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Sir Ian Byatt

(Elected 2005)


Sir Ian Byatt is former Director General of OFWAT – the Office of Water Services for England and Wales – a post he held between 1989 and 2000.

In 2005, he was appointed to the position of Chairman of the new Water Industry Commission for Scotland. One of the first jobs of the Commission is to review water charges from 2006–10.

At Birkbeck Sir Ian served on the Board of Governors as a co-opted Governor from 1997 to September 2005. He was also Chairman of Birkbeck’s Finance and General Purposes Committee between 2001/02 and 2004/05.

Sir Ian has an active history in the world of academia. A former Commonwealth Fund Fellow of Harvard (1957–58), he held the post of economics lecturer at two higher education institutions: the University of Durham and the London School of Economics. As senior Treasury advisor to the Water Industry Commissioner since 2002, he is an expert on state monopolies before privatisation, and has published several policy documents and articles on public services for official reports and learned journals.


President, Master, Graduands and Guests.

Ian Byatt was born in 1932 and educated at Kirkham Grammar School in Lancashire. He studied Politics, Philosophy and Economics at St Edmund’s Hall, Oxford. Following his first class degree, he undertook a DPhil at Nuffield College, completing in 1962 his thesis on the early development of the electrical industry in the late nineteenth and early twentieth centuries. After a year at Harvard as a Commonwealth Fund fellow, he was appointed as a lecturer in economics at the University of Durham, moving to a post as Senior Lecturer at the LSE in 1964. Samuel Johnson famously said that he would have liked to have been a philosopher, only cheerfulness kept breaking in. In a similar way, Sir Ian might perhaps have liked to have remained an academic economist, if only opportunity had not kept cropping up. In 1967, he joined the Civil Service, as Senior Economic Advisor to the Department of Education and Science, in which year he served on the Central Advisory Committee of the Plowden Report on Children and Primary Education. Stints followed in the Ministries of Housing and the Environment.

In 1972, he moved to the Treasury, to become Under Secretary. Here, he was in charge of the public sector economics group, and was occupied in formulating economic advice in the controversial area of public spending, as well as in working out the difficult details of running nationalised industries. In 1978 he was appointed as Deputy Chief Economic Advisor to the Treasury, being chosen after the job had been advertised for open competition for the first time.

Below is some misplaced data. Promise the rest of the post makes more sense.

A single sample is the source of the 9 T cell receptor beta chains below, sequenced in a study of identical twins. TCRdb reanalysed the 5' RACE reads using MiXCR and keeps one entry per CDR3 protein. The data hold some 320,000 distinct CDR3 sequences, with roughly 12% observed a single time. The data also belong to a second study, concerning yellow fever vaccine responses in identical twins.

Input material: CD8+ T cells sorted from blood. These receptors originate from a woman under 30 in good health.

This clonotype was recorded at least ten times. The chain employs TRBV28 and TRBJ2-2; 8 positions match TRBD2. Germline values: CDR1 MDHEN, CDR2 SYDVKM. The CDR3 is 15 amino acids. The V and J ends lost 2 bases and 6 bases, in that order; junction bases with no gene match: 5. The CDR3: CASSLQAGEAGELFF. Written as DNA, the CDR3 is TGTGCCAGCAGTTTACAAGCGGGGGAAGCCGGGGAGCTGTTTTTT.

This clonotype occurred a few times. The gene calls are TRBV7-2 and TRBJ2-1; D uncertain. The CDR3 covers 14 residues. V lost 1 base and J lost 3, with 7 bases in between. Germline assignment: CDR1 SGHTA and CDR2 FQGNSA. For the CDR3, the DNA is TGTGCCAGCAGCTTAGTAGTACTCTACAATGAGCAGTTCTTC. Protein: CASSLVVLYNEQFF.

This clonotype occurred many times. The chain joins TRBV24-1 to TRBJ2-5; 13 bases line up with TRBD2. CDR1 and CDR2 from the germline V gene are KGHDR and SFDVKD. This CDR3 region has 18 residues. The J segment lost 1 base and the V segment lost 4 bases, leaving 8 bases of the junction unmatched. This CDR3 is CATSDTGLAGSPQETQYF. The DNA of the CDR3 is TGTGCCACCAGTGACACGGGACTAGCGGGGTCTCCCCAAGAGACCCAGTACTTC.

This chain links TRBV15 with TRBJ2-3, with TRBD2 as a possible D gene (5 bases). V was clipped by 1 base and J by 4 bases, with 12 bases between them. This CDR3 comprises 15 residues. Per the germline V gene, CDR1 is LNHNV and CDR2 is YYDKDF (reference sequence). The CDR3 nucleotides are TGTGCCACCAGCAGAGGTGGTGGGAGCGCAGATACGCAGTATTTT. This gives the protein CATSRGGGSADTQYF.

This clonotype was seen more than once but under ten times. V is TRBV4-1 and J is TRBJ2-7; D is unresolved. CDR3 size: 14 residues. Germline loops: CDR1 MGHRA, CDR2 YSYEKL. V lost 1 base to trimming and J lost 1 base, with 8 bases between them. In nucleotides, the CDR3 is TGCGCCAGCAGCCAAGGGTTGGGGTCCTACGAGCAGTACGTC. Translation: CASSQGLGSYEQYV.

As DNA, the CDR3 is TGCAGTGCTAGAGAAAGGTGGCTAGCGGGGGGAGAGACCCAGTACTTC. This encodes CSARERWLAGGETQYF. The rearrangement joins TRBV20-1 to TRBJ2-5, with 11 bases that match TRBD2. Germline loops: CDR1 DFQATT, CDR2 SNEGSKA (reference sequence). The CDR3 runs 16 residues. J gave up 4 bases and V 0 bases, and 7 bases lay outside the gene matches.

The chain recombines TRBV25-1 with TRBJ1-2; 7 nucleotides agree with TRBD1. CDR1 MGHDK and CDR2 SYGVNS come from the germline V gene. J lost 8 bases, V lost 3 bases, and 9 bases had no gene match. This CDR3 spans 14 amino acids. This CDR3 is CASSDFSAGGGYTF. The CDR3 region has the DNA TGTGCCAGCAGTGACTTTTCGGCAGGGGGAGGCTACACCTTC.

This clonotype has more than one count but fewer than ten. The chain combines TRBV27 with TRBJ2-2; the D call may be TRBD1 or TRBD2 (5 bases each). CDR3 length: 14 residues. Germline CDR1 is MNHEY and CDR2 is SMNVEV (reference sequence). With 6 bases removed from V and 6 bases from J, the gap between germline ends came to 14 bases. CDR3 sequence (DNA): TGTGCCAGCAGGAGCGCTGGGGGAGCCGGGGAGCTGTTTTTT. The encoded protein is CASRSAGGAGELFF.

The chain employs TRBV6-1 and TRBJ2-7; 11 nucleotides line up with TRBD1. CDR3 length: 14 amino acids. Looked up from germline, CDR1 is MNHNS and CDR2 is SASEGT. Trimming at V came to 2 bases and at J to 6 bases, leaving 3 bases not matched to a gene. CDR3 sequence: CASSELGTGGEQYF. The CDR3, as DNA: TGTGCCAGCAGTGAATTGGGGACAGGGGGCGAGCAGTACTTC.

Sir Ian continued to focus closely on the best use of public resources. In 1982 he chaired a group that questioned the effectiveness of large Government subsidies to exporters. In 1985 he chaired a committee which produced a controversial but also influential report, which became known as the Byatt Report (the first, for there was to be another), on principles of accounting in the nationalised industries, which urged that proper account be taken of inflation and other price changes.

The late 1980s saw the privatisation of a number of public utilities – gas, water, electricity and telecommunications, which brought the need (paradoxically as it seemed to some) for new forms of regulation to ensure efficiency and accountability in the new private companies working on the public behalf. Ian Byatt was appointed Director General of the newly-created Office of Water Services, or OFWAT, in 1989, causing a predictable welling up of aqueous puns in the press about buoyant prospects, revenue-streams, share-flotations and the flushing out of inefficiency, As head of a Treasury team working on the regulation of public utilities he was eminently well-qualified for the job, and said at the time that he saw it as the practical culmination of the work he had been doing in the Treasury. He inaugurated his period of office by undertaking an exhausting grand tour of all the 39 water companies for whose regulation he was responsible, right the way down to the smallest of them all, the Cholderton and District Water Company near Salisbury, which supplied water to a couple of villages within a private estate and was run by a man and his wife.